The Zimbabwean born science student who is saving the earth with her green chemistry initiative

Updated: Aug 25, 2020

A chemistry PhD student has put Zimbabwe on the map with her green initiative, aimed at reducing the carbon footprint by making industrial processes more efficient.

Emmie Chiyindiko, 26, is currently a student at South Africa's University of Free State. She says that her studies catalysts (materials that speed up chemical reactions) in order to find better, cheaper and less toxic versions.

Chiyindiko grew up in Zimbabwe dreaming of superheroes and watching Captain Planet and the Planeteers.

She said by understanding their structure and reactivity, this helps in the design of chemical processes to maximise the sustainability of industrial activity.

"The objective of my research is to reduce pollution at its source by minimizing time and material required to produce energy," she told Forbes.

South Africa is the world’s 14th largest emitter of greenhouse gases and has pledged to peak its emissions between 2020 and 2025.

In addition to her scientific efforts, Chiyindiko has adapted a science-themed comic book.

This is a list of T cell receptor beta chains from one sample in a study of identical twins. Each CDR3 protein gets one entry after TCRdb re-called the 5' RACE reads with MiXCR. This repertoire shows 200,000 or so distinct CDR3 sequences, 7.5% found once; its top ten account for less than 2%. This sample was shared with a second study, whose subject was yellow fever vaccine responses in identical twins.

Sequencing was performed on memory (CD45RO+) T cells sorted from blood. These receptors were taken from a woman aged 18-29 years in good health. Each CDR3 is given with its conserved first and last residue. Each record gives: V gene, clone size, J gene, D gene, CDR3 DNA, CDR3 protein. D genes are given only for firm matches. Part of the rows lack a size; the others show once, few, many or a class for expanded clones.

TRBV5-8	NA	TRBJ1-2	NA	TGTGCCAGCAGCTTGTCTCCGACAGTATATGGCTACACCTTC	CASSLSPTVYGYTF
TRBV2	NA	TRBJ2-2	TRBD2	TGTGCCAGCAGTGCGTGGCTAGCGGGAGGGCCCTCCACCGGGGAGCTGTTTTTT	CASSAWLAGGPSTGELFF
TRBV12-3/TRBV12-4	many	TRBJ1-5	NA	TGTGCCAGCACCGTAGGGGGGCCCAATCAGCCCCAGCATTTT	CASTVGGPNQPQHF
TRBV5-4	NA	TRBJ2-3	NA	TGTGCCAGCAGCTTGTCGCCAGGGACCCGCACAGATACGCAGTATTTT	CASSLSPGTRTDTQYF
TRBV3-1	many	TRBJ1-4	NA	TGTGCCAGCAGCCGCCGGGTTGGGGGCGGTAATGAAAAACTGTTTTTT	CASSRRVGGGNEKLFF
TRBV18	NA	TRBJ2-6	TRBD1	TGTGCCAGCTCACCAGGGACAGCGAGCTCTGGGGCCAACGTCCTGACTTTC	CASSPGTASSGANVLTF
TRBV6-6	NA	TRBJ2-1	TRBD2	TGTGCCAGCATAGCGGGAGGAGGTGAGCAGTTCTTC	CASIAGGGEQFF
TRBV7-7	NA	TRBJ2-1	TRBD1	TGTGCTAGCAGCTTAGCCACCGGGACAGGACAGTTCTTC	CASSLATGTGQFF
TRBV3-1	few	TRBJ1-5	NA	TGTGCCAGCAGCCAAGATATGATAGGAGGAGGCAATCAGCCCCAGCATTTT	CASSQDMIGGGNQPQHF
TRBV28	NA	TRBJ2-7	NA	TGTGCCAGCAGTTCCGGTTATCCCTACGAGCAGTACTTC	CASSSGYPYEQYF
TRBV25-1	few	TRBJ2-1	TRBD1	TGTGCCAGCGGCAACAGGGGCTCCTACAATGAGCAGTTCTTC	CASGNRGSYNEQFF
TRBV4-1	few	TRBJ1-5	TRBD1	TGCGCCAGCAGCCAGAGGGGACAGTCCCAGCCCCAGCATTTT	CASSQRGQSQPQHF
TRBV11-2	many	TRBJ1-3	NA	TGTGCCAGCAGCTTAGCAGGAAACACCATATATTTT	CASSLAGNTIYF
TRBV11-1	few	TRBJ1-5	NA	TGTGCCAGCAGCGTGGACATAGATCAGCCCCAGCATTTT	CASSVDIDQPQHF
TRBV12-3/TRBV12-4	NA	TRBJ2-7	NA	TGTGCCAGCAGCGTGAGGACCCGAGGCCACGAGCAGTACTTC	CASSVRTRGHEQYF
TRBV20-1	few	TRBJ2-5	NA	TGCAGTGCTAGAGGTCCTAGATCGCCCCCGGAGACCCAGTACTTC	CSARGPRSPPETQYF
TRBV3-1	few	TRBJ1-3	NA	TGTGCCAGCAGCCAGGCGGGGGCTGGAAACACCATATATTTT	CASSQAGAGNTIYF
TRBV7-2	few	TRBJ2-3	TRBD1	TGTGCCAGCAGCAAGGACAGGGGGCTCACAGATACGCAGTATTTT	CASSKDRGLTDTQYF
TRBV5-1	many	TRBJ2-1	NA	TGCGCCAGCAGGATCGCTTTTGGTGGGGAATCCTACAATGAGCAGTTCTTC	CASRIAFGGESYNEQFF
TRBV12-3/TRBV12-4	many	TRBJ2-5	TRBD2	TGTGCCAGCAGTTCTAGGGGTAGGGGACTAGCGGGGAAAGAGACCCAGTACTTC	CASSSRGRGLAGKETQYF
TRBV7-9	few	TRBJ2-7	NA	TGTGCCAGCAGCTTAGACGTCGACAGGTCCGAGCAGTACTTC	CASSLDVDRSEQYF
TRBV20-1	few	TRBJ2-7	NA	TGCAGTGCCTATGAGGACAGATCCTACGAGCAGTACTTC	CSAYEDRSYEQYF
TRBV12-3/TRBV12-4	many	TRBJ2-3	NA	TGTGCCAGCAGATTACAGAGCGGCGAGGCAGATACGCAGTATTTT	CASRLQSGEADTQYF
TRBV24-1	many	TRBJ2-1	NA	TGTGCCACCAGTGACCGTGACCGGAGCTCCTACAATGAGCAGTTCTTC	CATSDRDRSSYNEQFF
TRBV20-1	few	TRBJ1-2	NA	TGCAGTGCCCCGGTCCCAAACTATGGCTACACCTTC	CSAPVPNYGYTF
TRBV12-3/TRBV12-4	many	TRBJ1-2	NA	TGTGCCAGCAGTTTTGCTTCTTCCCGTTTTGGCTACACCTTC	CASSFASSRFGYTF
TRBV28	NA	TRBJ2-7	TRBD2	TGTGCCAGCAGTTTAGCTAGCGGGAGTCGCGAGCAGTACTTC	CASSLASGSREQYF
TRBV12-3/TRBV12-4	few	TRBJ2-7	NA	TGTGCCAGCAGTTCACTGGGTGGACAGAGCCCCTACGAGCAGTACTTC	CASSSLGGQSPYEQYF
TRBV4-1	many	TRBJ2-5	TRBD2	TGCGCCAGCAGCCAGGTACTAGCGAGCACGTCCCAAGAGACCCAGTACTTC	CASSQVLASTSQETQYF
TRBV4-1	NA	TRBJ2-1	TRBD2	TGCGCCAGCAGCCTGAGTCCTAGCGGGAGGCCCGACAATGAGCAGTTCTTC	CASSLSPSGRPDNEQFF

"There’s a new superhero in town, and she’s a scientist!" Chiyindiko said.

"The genesis of this project was supported by a Zimbabwean based graphic designer and illustrator, Allen Zvidzai," she said.

Chiyindiko spoke about black women in STEM and added that highlighting women in the sector ensures the younger generations of women have role models to inspire them.

"Women are highly underrepresented in positions of authority, such as tenured faculty positions, but you will also see this reflected in science, technology, engineering and maths (STEM) cohorts and organisation.

"Racial and sexist microaggressions are also rampant in the sciences, and these microaggressions, whether intentional or unintentional, expose hidden biases and prejudices that generally make women of colour feel undermined."